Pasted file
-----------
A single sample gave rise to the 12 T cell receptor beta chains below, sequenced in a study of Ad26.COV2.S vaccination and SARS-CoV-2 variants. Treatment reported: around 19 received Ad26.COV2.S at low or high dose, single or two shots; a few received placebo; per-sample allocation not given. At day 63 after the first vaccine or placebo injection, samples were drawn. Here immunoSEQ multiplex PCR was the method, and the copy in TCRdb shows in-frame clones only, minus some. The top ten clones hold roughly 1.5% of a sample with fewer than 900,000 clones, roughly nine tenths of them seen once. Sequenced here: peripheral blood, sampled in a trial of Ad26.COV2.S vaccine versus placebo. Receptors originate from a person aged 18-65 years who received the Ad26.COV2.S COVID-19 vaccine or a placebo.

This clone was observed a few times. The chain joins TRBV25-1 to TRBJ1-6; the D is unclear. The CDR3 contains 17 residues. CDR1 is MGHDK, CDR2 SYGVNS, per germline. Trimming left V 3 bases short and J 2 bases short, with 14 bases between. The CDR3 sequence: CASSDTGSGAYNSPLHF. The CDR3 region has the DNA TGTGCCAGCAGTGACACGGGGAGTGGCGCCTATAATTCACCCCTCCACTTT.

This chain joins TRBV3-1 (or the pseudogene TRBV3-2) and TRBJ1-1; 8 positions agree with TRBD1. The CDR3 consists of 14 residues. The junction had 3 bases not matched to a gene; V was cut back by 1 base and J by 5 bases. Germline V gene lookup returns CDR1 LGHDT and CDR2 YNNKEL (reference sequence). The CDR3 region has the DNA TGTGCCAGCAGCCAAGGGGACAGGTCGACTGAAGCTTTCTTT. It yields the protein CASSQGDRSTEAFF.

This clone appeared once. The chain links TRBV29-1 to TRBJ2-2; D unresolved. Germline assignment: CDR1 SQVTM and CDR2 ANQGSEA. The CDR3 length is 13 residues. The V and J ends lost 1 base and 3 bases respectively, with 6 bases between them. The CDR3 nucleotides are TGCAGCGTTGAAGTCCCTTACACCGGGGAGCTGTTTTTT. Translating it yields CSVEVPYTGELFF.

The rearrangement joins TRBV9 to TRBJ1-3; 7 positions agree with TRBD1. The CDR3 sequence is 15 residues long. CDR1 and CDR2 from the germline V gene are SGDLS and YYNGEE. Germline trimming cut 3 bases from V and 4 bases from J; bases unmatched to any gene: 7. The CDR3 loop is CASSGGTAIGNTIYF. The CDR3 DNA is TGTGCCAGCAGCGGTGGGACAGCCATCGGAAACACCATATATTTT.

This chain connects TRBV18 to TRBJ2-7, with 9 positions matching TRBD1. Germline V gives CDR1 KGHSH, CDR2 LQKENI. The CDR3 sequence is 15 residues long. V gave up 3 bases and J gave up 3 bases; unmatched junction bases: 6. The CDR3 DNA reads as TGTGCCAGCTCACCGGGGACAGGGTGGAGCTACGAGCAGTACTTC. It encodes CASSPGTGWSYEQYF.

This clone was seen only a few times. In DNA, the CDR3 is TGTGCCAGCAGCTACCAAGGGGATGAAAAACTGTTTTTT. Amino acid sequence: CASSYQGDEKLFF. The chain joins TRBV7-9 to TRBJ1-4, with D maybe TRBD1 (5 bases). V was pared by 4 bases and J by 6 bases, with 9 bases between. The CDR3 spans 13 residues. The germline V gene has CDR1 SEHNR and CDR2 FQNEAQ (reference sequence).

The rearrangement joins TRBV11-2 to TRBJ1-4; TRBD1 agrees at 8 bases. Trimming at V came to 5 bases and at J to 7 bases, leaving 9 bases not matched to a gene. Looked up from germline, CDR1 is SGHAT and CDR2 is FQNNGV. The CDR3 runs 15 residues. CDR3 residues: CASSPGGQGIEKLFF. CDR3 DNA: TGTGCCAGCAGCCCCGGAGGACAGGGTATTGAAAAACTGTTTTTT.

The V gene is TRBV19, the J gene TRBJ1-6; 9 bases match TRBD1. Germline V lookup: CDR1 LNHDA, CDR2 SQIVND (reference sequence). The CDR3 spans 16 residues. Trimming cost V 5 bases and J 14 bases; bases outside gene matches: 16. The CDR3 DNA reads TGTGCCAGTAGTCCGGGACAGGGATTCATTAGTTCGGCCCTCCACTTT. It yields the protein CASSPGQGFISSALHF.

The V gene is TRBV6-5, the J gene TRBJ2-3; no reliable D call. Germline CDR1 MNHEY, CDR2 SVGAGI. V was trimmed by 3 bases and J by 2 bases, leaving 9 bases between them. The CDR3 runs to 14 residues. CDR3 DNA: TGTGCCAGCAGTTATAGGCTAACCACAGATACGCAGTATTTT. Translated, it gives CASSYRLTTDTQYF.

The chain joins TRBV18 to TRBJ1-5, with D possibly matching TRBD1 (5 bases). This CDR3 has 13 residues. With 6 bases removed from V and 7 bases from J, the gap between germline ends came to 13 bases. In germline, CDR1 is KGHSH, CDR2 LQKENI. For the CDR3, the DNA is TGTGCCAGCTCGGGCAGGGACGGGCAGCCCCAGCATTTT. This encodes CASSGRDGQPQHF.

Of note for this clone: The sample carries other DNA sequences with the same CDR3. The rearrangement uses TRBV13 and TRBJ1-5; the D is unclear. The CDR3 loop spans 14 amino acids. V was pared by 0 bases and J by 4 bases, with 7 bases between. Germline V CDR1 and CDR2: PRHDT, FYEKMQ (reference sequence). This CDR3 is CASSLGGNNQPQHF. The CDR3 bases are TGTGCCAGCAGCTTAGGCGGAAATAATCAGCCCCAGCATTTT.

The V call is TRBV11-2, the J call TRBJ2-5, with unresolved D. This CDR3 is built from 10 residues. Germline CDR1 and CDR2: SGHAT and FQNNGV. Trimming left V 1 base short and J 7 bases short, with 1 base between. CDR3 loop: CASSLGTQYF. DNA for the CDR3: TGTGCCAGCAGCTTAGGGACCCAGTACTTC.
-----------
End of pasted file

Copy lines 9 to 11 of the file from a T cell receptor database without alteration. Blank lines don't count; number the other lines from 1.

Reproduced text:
The V gene is TRBV19, the J gene TRBJ1-6; 9 bases match TRBD1. Germline V lookup: CDR1 LNHDA, CDR2 SQIVND (reference sequence). The CDR3 spans 16 residues. Trimming cost V 5 bases and J 14 bases; bases outside gene matches: 16. The CDR3 DNA reads TGTGCCAGTAGTCCGGGACAGGGATTCATTAGTTCGGCCCTCCACTTT. It yields the protein CASSPGQGFISSALHF.

The V gene is TRBV6-5, the J gene TRBJ2-3; no reliable D call. Germline CDR1 MNHEY, CDR2 SVGAGI. V was trimmed by 3 bases and J by 2 bases, leaving 9 bases between them. The CDR3 runs to 14 residues. CDR3 DNA: TGTGCCAGCAGTTATAGGCTAACCACAGATACGCAGTATTTT. Translated, it gives CASSYRLTTDTQYF.

The chain joins TRBV18 to TRBJ1-5, with D possibly matching TRBD1 (5 bases). This CDR3 has 13 residues. With 6 bases removed from V and 7 bases from J, the gap between germline ends came to 13 bases. In germline, CDR1 is KGHSH, CDR2 LQKENI. For the CDR3, the DNA is TGTGCCAGCTCGGGCAGGGACGGGCAGCCCCAGCATTTT. This encodes CASSGRDGQPQHF.